Gosh, what an honor it was to learn that we were finalists for the Millennial Week Millennial of the Year Award. The inaugural event for young leaders kicked up a firestorm of media attention, even from the likes of The New York Times. (Since when was it a faux pas to be a young entrepreneur, Old Gray Lady?)
The week-long conference had some incredible events, from the a day of service to a food and wine party to an awe-inspiring political forum at the Washington Post. The closing event for the week was the Innovators Brunch, and we were delighted to be invited to host.
Cori Sue had a bachelorette party that weekend, so I was flying solo. No big deal, I thought, procrastinating on looking at the agenda until the day prior. It was then, in my slight horror, that I realized I was moderating a panel of honored guests who are quite literally changing the world.
So I reached out to each of them, and I learned a ton of incredible things about these four young movers and shakers. Their journeys to success have been very different, but each of them has made a significant difference by providing opportunities for young people around the world.
I was inspired, and I was ready. The brunch was held at the City Club of Washington, which is a wood-paneled country club-ish restaurant and event space that is strangely in the basement of a downtown office building. The guests arrived and mingled over coffee and mimosas for an hour of power networking.
Once we were seated, brunch was served. It was a three-course beauty, with a plate of appetizers, chicken and grits, and a rather large assortment of oversized desserts. I didn’t really touch the food, as my nerves were preparing to take the stage.
Natalie Moss, the week’s founder and organizer, and one of those women who you look at and wonder, ‘How does she do it all?’ kicked off the morning by introducing me. Natalie had mostly single-handedly pulled off the entire Millennial Week event at that point, and I was in awe of her incredible hard work.
I got to the podium, and we jumped into the program. Two of the honored guests were in attendance that morning and two others joined via video conference, because, you know, it’s the future. The brunch attendees really made the conversation fantastic–people were asking tons of questions and each of the honored guests had a chance to talk about their work.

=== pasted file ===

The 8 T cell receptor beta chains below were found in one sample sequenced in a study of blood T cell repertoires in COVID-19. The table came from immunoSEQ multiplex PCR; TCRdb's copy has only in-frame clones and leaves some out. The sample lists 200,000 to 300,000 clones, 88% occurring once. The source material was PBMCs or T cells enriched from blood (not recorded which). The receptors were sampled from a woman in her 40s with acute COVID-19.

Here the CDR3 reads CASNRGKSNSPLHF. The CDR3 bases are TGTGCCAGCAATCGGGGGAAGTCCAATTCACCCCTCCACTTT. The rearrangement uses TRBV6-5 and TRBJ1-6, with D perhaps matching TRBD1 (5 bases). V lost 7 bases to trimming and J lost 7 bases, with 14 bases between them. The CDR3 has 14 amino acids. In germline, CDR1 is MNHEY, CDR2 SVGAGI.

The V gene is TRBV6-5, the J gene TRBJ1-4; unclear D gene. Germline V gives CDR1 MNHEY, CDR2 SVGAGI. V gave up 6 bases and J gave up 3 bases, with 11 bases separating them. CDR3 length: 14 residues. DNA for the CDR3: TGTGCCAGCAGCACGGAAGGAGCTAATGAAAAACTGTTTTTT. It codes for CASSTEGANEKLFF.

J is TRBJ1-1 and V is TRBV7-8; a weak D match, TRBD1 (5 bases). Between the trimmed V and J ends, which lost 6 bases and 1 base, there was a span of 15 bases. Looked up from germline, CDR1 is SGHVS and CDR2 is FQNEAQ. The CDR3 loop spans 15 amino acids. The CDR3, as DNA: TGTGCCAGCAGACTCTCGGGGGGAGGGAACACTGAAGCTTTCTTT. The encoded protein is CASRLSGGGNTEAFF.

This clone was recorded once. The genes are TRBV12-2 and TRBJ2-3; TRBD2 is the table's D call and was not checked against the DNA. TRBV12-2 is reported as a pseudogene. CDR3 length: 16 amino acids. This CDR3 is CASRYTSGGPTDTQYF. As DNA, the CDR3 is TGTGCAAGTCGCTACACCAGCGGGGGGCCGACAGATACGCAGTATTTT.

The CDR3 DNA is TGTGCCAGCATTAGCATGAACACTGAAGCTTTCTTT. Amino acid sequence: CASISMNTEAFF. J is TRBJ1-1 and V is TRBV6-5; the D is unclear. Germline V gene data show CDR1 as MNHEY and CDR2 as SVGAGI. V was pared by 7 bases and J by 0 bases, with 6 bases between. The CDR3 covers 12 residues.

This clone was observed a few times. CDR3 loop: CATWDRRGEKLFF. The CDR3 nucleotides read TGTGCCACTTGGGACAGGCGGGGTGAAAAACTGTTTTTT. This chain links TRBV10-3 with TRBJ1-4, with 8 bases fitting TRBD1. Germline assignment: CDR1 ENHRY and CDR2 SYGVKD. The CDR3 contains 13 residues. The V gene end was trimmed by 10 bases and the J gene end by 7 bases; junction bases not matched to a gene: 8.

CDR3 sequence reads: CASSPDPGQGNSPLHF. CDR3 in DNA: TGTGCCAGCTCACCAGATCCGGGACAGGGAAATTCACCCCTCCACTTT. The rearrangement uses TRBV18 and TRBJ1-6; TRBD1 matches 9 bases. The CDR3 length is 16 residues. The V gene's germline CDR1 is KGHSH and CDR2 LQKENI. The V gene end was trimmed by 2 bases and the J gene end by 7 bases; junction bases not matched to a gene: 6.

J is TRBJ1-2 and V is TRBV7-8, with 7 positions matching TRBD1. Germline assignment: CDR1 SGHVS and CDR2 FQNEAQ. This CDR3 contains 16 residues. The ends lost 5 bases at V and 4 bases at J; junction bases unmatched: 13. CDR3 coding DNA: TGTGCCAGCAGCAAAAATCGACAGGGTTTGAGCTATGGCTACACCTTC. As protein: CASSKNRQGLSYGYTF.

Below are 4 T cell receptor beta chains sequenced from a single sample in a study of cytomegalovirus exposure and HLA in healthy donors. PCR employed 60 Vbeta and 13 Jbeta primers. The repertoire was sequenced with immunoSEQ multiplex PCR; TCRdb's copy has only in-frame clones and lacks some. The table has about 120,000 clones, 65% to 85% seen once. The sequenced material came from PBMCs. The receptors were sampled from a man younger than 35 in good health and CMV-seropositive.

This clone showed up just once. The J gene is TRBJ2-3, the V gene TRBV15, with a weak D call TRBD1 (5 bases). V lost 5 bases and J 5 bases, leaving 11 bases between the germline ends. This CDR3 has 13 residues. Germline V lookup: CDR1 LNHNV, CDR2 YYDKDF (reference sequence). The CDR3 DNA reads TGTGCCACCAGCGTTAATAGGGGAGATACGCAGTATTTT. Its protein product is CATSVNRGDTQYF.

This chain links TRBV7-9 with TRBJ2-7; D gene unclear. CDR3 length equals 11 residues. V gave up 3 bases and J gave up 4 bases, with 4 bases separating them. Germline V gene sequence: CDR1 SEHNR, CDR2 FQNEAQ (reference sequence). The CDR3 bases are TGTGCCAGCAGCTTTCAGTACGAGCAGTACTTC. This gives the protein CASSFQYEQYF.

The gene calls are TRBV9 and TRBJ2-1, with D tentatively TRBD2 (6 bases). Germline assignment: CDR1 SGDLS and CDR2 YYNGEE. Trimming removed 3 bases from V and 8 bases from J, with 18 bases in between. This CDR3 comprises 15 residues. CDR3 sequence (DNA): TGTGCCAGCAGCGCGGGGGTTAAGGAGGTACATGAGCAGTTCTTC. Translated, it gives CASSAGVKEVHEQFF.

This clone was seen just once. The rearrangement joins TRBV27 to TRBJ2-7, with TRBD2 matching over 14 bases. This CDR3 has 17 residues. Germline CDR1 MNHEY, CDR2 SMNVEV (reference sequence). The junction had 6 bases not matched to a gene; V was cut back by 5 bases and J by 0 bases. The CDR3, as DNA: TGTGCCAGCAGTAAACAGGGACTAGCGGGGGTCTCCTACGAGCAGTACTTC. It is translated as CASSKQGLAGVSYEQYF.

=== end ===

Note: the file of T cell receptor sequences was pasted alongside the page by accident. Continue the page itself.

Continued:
Anastasia Dellaccio was the first to be introduced. Anastasia is true millennial. She owns an artisan, all natural food business, called Dolci Gelati, which makes, in my opinion, the best gelato in the city. She’s involved with so many worthy organizations, including the Millennial Action Project and The Truman Project. But she also works full-time at the United Nations Foundation‘s public affairs department, where she is, essentially, the megaphone for millennial voices around the world.
The second brunch guest, Prince Cedza Dlamini, joined via video conference from South Africa, where it was dinnertime, not brunchtime. He is a humanitarian, a youth activist, a co-chair for the World Youth Peace Summit, and the founder of the Ubuntu Institute for Young Social Entrepreneurs. He’s also the grandson of the King of Swaziland and the step-grandson of Nelson Mandela.
It was incredible to hear Prince Cedza talk about his work around the world–and the audience had so many questions for him he eventually had to stop us (it was dinnertime, after all). His work promotes future international cooperation by initiating and supporting global networks of young leaders. Truly inspiring.
The next brunch guest unfortunately had a travel conflict pop up at the last minute, so we missed Patrick Dowd, founder of The Millennial Trains Project. That being said, the organization’s chief of staff joined and was a phenomenal speaker–and clearly very passionate and well-versed about the project.
Let me give you a little background on this incredible endeavor that Patrick started. The Washington Post called the Millennial Trains Project a “rolling business and leadership incubator,” and that’s exact what it is. The nonprofit organization leads transcontinental train journeys that empower diverse groups of creative, entrepreneurial, and civic-minded millennials to explore America’s new frontiers. So cool.
The last, but certainly not least, guest joined via video conference from New York. Jake Horowitz is the editor-in-chief and co-founder of PolicyMic, a website that offers news, analysis, and perspective tailored to 20-somethings. More than 19 million people read PolicyMic each month for its stories about everything from global affairs and politics to arts and music to technology and science. A little of everything!
Jake manages PolicyMic’s editorial team, leads content strategy, and oversees all of the site growth. The audience had a few great questions for Jake, and I certainly had a few of my own, my career being in publishing and audience development afterall.
The brunch was a success, and attendees had plenty to chew on with the great conversations and questions (not to mention the City Club of Washington’s great brunch food). Natalie got back to the podium and closed the event with a teary eyed tribute to the week’s supporters and attendees. It’s clear she put her heart and soul into the event, and I was proud to be a part of it.